Disadvantages:  The XA sales guy won’t make a buck from it. Expect some resistance.

 


Jazoon 2011, Day 2 – NoSQL – Schemaless Data-stores Not Only for the Cloud – Thomas Schank

26. June, 2011

NoSQL – Schemaless Data-stores Not Only for the Cloud - Thomas Schank

Thomas gave an overview of some NoSQL databases and the theoretical background of it.

The main points are: SQL databases get inefficient as the data grows and if you need to split the data between instances (how do you join tables between two DB servers? Even if you can, performance is going to suffer).

But there are new problems: Data can be inconsistent for a while (keyword: MVCC).

OTOH, these databases don’t need locks and, as Amazon demonstrated, any kind of lock will eventually become a bottleneck:

Each node in a system should be able to make decisions purely based on local state. If you need to do something under high load with failures occurring and you need to reach agreement, you’re lost. If you’re concerned about scalability, any algorithm that forces you to run agreement will eventually become your bottleneck. Take that as a given.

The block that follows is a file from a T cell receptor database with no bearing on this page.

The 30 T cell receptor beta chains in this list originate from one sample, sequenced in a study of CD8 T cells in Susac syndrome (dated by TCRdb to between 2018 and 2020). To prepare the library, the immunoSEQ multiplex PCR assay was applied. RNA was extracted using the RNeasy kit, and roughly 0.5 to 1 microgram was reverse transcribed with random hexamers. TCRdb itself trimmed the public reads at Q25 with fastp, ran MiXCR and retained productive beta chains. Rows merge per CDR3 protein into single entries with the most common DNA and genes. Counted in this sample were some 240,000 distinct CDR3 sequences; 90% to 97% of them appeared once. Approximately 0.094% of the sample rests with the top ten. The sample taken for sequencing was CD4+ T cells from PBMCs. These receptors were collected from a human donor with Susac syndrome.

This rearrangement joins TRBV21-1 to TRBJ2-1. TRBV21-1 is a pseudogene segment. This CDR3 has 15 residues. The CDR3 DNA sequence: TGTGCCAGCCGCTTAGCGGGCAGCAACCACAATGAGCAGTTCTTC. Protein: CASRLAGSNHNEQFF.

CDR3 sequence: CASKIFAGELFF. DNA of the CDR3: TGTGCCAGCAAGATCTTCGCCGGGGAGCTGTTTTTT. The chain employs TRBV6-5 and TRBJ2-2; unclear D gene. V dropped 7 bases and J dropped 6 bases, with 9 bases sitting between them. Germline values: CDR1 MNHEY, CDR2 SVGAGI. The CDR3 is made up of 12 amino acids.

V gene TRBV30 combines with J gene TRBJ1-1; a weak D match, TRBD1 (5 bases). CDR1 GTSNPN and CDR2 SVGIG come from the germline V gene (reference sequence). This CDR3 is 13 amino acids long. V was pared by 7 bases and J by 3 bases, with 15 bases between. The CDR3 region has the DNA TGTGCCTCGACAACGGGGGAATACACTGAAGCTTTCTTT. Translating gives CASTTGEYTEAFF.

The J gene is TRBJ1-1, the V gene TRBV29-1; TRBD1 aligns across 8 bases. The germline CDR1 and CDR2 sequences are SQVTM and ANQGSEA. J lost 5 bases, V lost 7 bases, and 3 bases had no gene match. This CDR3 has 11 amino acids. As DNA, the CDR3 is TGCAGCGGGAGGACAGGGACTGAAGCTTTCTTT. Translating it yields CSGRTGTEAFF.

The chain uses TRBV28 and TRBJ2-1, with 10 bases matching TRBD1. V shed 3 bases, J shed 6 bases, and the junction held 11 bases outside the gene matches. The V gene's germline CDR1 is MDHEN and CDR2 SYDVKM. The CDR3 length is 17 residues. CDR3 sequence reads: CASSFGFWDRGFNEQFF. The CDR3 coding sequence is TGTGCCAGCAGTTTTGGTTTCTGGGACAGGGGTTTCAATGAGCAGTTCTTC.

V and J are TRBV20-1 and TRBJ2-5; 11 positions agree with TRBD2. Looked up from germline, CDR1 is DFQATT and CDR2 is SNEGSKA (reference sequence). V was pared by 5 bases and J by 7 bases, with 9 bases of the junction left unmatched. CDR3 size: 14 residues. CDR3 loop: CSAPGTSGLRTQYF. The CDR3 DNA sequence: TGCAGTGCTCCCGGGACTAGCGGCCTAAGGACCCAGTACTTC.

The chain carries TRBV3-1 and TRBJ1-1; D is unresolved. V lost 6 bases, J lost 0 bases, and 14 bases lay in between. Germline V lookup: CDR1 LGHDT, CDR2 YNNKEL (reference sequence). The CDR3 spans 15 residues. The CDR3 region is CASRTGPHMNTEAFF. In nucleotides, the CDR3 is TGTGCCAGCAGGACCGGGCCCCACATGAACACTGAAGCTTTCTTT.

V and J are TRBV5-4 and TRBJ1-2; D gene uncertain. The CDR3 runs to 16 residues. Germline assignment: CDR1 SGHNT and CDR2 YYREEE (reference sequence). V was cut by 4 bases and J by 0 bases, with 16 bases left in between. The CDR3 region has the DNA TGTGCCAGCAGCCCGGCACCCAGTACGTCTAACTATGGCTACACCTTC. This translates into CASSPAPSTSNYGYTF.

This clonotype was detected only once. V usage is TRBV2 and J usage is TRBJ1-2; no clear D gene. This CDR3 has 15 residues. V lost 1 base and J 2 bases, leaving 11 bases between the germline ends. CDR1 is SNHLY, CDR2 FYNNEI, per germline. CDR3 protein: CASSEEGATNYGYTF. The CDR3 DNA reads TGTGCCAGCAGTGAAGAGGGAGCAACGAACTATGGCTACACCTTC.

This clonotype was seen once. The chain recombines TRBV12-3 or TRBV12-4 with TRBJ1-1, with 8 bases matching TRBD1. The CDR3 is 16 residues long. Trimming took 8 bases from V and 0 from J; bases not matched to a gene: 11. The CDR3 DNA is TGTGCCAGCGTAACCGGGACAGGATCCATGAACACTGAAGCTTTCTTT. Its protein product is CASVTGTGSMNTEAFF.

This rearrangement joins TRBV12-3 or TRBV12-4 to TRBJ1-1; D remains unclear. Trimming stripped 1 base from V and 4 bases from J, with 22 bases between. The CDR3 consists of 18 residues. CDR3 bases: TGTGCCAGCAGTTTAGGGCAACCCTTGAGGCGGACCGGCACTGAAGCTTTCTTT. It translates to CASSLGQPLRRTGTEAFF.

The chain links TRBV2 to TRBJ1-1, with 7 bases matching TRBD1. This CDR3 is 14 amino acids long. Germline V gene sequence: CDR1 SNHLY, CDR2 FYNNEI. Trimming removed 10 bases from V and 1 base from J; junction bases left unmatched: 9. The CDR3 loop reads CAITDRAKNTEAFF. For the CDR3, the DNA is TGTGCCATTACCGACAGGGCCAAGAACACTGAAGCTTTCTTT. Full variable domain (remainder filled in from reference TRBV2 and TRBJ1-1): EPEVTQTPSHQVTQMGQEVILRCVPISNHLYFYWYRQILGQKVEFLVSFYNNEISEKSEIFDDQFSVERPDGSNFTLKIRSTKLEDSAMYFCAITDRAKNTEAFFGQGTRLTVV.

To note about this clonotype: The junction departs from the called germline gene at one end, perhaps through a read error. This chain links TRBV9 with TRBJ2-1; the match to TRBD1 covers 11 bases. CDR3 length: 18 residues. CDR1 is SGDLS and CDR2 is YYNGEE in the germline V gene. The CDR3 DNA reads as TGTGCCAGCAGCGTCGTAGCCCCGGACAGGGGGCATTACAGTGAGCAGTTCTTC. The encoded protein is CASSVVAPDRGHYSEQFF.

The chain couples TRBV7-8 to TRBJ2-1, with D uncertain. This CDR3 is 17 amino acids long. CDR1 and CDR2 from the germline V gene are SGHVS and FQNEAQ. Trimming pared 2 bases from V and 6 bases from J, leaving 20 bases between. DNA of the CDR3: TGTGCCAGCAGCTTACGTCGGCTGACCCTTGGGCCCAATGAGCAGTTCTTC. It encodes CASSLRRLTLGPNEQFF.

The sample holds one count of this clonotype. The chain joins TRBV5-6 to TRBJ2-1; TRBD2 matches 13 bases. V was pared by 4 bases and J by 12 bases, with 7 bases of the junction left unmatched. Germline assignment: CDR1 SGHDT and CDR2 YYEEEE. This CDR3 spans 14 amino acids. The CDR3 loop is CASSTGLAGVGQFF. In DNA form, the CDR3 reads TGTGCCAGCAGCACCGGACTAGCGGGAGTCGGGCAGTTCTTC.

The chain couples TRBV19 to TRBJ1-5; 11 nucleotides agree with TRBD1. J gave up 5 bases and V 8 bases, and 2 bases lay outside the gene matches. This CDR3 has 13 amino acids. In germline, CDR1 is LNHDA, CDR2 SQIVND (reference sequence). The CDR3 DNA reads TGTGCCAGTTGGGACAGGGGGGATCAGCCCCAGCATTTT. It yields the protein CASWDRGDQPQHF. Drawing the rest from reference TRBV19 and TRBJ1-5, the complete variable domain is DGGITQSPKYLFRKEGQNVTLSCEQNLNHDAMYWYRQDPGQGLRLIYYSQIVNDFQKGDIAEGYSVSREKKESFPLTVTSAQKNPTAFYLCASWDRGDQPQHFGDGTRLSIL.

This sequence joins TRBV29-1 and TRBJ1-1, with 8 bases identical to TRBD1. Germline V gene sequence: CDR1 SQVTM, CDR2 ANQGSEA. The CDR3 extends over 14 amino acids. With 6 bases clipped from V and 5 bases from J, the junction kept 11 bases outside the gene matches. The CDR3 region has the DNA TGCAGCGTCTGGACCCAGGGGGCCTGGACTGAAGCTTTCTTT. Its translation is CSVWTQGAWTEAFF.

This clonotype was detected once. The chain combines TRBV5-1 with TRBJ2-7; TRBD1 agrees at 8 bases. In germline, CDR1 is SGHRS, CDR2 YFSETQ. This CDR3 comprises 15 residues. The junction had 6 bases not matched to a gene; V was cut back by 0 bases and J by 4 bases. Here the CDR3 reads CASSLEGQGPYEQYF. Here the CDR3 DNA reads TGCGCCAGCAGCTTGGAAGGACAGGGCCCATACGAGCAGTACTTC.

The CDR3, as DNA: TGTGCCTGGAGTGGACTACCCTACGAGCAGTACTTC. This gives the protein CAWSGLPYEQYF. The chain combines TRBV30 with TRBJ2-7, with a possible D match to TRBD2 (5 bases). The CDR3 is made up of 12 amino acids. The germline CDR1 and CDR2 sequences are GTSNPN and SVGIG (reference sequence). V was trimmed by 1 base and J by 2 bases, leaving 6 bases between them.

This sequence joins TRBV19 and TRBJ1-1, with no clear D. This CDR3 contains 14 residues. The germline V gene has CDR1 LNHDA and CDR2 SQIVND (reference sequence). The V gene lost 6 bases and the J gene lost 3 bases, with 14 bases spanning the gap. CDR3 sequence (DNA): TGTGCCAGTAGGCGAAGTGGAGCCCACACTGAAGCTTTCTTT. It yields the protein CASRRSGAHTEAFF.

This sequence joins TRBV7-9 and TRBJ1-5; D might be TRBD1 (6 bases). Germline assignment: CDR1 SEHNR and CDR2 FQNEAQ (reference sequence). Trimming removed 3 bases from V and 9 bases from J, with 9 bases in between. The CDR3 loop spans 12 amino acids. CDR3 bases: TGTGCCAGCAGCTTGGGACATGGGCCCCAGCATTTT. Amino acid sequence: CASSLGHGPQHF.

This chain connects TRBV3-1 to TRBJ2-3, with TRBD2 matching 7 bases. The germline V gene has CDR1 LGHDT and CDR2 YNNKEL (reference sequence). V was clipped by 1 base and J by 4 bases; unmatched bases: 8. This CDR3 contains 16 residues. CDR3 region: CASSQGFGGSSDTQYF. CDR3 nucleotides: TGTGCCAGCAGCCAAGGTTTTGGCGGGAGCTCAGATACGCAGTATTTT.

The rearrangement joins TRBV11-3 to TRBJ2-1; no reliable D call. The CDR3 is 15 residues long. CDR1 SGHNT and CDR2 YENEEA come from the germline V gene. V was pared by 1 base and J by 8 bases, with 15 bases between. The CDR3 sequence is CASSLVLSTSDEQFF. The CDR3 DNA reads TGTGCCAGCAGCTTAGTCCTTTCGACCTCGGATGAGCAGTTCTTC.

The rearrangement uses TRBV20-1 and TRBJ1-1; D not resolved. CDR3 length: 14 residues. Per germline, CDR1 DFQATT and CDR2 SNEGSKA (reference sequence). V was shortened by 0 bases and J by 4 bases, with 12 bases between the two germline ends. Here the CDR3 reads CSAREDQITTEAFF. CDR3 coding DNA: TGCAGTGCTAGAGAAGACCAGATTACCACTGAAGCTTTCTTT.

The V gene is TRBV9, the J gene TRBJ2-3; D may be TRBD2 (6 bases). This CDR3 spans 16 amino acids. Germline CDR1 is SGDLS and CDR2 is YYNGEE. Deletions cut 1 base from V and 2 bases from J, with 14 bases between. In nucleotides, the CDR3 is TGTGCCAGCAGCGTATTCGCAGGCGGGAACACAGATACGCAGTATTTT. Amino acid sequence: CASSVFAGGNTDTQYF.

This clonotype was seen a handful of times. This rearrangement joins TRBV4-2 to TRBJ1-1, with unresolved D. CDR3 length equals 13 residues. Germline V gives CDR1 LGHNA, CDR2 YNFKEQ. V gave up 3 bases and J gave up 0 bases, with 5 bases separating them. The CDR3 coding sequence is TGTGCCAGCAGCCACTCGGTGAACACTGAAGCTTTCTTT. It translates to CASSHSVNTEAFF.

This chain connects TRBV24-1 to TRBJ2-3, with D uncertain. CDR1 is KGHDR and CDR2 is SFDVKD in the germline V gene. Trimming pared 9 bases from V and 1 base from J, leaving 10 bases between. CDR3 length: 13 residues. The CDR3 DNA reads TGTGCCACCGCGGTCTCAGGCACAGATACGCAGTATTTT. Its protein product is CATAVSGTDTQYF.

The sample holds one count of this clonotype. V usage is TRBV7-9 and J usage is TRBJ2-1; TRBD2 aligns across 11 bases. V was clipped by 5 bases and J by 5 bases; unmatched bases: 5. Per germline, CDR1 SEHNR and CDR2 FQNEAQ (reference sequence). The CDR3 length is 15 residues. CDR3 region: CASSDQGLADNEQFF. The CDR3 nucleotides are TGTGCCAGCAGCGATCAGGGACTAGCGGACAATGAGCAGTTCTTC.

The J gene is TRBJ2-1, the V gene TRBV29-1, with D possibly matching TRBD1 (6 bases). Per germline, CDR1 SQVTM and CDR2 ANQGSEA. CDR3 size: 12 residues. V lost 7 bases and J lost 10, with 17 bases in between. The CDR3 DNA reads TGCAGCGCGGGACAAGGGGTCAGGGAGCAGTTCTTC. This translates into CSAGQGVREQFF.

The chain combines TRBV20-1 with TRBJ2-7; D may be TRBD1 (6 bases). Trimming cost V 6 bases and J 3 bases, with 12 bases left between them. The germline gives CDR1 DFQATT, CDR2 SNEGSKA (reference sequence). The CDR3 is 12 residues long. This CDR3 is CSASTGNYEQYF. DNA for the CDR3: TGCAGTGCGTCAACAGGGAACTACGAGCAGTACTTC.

Werner Vogels, Amazon CTO and Vice President

And since the servers can heal inconsistencies, broken connections don’t mean the end of the world. The acronym of the hour is BASE: Basically Available, Soft-state, Eventually consistent.

Interesting stuff, especially since every company owns a super-computer today. My own team has one with 64 cores, 64GB of RAM and 16TB of disk space sitting in 8 boxes spread under the desks of the developers. Not much but it only costs $8 000. And if we need more, we can simply buy another node. Unfortunately, it’s hard to leverage this power. I’ll come back to that in a later post.

One thing to take with you: If you can’t stand JavaScript but you need to write it, have a look at CoffeeScript.